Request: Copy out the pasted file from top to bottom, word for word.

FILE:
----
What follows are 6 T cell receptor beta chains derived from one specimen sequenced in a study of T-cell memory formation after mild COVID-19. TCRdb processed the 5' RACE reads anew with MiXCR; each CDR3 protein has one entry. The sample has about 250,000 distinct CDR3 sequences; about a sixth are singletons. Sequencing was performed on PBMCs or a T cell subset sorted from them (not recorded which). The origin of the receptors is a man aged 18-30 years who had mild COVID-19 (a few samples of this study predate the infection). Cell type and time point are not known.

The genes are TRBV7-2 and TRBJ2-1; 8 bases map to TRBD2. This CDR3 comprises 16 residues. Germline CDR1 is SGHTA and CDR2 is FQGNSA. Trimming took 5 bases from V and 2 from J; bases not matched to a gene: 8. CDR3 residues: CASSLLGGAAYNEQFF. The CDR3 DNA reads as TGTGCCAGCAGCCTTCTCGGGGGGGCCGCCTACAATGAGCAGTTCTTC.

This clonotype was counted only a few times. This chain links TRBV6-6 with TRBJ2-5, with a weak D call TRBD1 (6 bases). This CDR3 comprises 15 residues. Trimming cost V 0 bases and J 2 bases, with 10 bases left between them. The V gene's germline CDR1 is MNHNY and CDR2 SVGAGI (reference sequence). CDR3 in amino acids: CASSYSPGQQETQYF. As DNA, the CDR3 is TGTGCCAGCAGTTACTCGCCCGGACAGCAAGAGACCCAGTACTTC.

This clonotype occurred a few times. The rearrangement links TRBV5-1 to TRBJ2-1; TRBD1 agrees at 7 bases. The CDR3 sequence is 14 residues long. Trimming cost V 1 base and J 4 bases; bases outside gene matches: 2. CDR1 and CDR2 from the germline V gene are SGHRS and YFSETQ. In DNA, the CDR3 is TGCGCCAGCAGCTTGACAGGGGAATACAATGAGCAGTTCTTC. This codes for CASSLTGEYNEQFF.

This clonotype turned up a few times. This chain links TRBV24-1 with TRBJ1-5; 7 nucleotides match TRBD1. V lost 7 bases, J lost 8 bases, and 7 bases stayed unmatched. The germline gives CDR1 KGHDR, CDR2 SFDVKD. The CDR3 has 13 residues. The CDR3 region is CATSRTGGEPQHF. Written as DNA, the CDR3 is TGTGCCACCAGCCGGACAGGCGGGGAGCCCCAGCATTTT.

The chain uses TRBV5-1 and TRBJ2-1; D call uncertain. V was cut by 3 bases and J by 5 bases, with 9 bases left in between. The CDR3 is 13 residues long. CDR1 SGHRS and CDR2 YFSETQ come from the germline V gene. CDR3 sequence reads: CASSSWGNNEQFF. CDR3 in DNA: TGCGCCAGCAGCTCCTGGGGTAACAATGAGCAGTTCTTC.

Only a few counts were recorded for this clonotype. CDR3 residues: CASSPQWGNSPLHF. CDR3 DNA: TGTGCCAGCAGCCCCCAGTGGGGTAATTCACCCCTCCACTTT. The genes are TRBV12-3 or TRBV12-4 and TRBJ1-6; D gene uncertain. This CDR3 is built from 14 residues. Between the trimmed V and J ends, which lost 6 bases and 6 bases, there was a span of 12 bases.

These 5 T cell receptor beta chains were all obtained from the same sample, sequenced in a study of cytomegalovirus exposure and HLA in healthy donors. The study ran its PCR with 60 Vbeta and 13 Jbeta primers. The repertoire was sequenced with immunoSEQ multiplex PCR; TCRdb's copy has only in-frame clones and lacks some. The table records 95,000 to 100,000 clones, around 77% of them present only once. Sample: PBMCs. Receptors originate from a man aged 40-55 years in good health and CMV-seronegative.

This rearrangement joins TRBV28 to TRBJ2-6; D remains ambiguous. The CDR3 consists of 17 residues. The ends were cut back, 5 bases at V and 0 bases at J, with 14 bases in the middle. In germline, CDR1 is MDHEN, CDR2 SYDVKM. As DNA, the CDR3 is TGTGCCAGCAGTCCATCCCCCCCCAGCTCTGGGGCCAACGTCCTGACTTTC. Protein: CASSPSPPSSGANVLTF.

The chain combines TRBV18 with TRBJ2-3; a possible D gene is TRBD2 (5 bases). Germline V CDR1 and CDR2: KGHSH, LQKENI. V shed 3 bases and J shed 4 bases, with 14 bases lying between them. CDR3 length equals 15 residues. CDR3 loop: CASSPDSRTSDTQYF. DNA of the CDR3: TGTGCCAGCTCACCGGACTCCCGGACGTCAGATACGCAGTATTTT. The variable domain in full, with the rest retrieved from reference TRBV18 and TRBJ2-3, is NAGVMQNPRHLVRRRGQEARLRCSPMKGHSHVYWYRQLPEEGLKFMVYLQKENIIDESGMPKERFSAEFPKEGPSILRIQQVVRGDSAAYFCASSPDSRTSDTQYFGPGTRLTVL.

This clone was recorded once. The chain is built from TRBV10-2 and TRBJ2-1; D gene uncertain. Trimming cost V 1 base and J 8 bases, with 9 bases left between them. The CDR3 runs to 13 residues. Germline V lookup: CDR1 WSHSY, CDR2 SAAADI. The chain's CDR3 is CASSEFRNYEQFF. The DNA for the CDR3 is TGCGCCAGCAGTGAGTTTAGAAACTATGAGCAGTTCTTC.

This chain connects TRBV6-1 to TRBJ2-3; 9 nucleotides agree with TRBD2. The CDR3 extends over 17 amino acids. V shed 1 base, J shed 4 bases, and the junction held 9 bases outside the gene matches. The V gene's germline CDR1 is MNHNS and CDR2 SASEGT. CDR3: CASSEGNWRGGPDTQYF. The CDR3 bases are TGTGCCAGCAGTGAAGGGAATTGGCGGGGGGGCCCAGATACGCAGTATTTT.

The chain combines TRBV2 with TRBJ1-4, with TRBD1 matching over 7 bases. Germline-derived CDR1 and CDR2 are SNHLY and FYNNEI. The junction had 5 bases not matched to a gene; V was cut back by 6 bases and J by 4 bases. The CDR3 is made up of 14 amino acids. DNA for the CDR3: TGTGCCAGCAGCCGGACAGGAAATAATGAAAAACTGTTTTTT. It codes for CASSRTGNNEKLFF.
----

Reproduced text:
What follows are 6 T cell receptor beta chains derived from one specimen sequenced in a study of T-cell memory formation after mild COVID-19. TCRdb processed the 5' RACE reads anew with MiXCR; each CDR3 protein has one entry. The sample has about 250,000 distinct CDR3 sequences; about a sixth are singletons. Sequencing was performed on PBMCs or a T cell subset sorted from them (not recorded which). The origin of the receptors is a man aged 18-30 years who had mild COVID-19 (a few samples of this study predate the infection). Cell type and time point are not known.

The genes are TRBV7-2 and TRBJ2-1; 8 bases map to TRBD2. This CDR3 comprises 16 residues. Germline CDR1 is SGHTA and CDR2 is FQGNSA. Trimming took 5 bases from V and 2 from J; bases not matched to a gene: 8. CDR3 residues: CASSLLGGAAYNEQFF. The CDR3 DNA reads as TGTGCCAGCAGCCTTCTCGGGGGGGCCGCCTACAATGAGCAGTTCTTC.

This clonotype was counted only a few times. This chain links TRBV6-6 with TRBJ2-5, with a weak D call TRBD1 (6 bases). This CDR3 comprises 15 residues. Trimming cost V 0 bases and J 2 bases, with 10 bases left between them. The V gene's germline CDR1 is MNHNY and CDR2 SVGAGI (reference sequence). CDR3 in amino acids: CASSYSPGQQETQYF. As DNA, the CDR3 is TGTGCCAGCAGTTACTCGCCCGGACAGCAAGAGACCCAGTACTTC.

This clonotype occurred a few times. The rearrangement links TRBV5-1 to TRBJ2-1; TRBD1 agrees at 7 bases. The CDR3 sequence is 14 residues long. Trimming cost V 1 base and J 4 bases; bases outside gene matches: 2. CDR1 and CDR2 from the germline V gene are SGHRS and YFSETQ. In DNA, the CDR3 is TGCGCCAGCAGCTTGACAGGGGAATACAATGAGCAGTTCTTC. This codes for CASSLTGEYNEQFF.

This clonotype turned up a few times. This chain links TRBV24-1 with TRBJ1-5; 7 nucleotides match TRBD1. V lost 7 bases, J lost 8 bases, and 7 bases stayed unmatched. The germline gives CDR1 KGHDR, CDR2 SFDVKD. The CDR3 has 13 residues. The CDR3 region is CATSRTGGEPQHF. Written as DNA, the CDR3 is TGTGCCACCAGCCGGACAGGCGGGGAGCCCCAGCATTTT.

The chain uses TRBV5-1 and TRBJ2-1; D call uncertain. V was cut by 3 bases and J by 5 bases, with 9 bases left in between. The CDR3 is 13 residues long. CDR1 SGHRS and CDR2 YFSETQ come from the germline V gene. CDR3 sequence reads: CASSSWGNNEQFF. CDR3 in DNA: TGCGCCAGCAGCTCCTGGGGTAACAATGAGCAGTTCTTC.

Only a few counts were recorded for this clonotype. CDR3 residues: CASSPQWGNSPLHF. CDR3 DNA: TGTGCCAGCAGCCCCCAGTGGGGTAATTCACCCCTCCACTTT. The genes are TRBV12-3 or TRBV12-4 and TRBJ1-6; D gene uncertain. This CDR3 is built from 14 residues. Between the trimmed V and J ends, which lost 6 bases and 6 bases, there was a span of 12 bases.

These 5 T cell receptor beta chains were all obtained from the same sample, sequenced in a study of cytomegalovirus exposure and HLA in healthy donors. The study ran its PCR with 60 Vbeta and 13 Jbeta primers. The repertoire was sequenced with immunoSEQ multiplex PCR; TCRdb's copy has only in-frame clones and lacks some. The table records 95,000 to 100,000 clones, around 77% of them present only once. Sample: PBMCs. Receptors originate from a man aged 40-55 years in good health and CMV-seronegative.

This rearrangement joins TRBV28 to TRBJ2-6; D remains ambiguous. The CDR3 consists of 17 residues. The ends were cut back, 5 bases at V and 0 bases at J, with 14 bases in the middle. In germline, CDR1 is MDHEN, CDR2 SYDVKM. As DNA, the CDR3 is TGTGCCAGCAGTCCATCCCCCCCCAGCTCTGGGGCCAACGTCCTGACTTTC. Protein: CASSPSPPSSGANVLTF.

The chain combines TRBV18 with TRBJ2-3; a possible D gene is TRBD2 (5 bases). Germline V CDR1 and CDR2: KGHSH, LQKENI. V shed 3 bases and J shed 4 bases, with 14 bases lying between them. CDR3 length equals 15 residues. CDR3 loop: CASSPDSRTSDTQYF. DNA of the CDR3: TGTGCCAGCTCACCGGACTCCCGGACGTCAGATACGCAGTATTTT. The variable domain in full, with the rest retrieved from reference TRBV18 and TRBJ2-3, is NAGVMQNPRHLVRRRGQEARLRCSPMKGHSHVYWYRQLPEEGLKFMVYLQKENIIDESGMPKERFSAEFPKEGPSILRIQQVVRGDSAAYFCASSPDSRTSDTQYFGPGTRLTVL.

This clone was recorded once. The chain is built from TRBV10-2 and TRBJ2-1; D gene uncertain. Trimming cost V 1 base and J 8 bases, with 9 bases left between them. The CDR3 runs to 13 residues. Germline V lookup: CDR1 WSHSY, CDR2 SAAADI. The chain's CDR3 is CASSEFRNYEQFF. The DNA for the CDR3 is TGCGCCAGCAGTGAGTTTAGAAACTATGAGCAGTTCTTC.

This chain connects TRBV6-1 to TRBJ2-3; 9 nucleotides agree with TRBD2. The CDR3 extends over 17 amino acids. V shed 1 base, J shed 4 bases, and the junction held 9 bases outside the gene matches. The V gene's germline CDR1 is MNHNS and CDR2 SASEGT. CDR3: CASSEGNWRGGPDTQYF. The CDR3 bases are TGTGCCAGCAGTGAAGGGAATTGGCGGGGGGGCCCAGATACGCAGTATTTT.

The chain combines TRBV2 with TRBJ1-4, with TRBD1 matching over 7 bases. Germline-derived CDR1 and CDR2 are SNHLY and FYNNEI. The junction had 5 bases not matched to a gene; V was cut back by 6 bases and J by 4 bases. The CDR3 is made up of 14 amino acids. DNA for the CDR3: TGTGCCAGCAGCCGGACAGGAAATAATGAAAAACTGTTTTTT. It codes for CASSRTGNNEKLFF.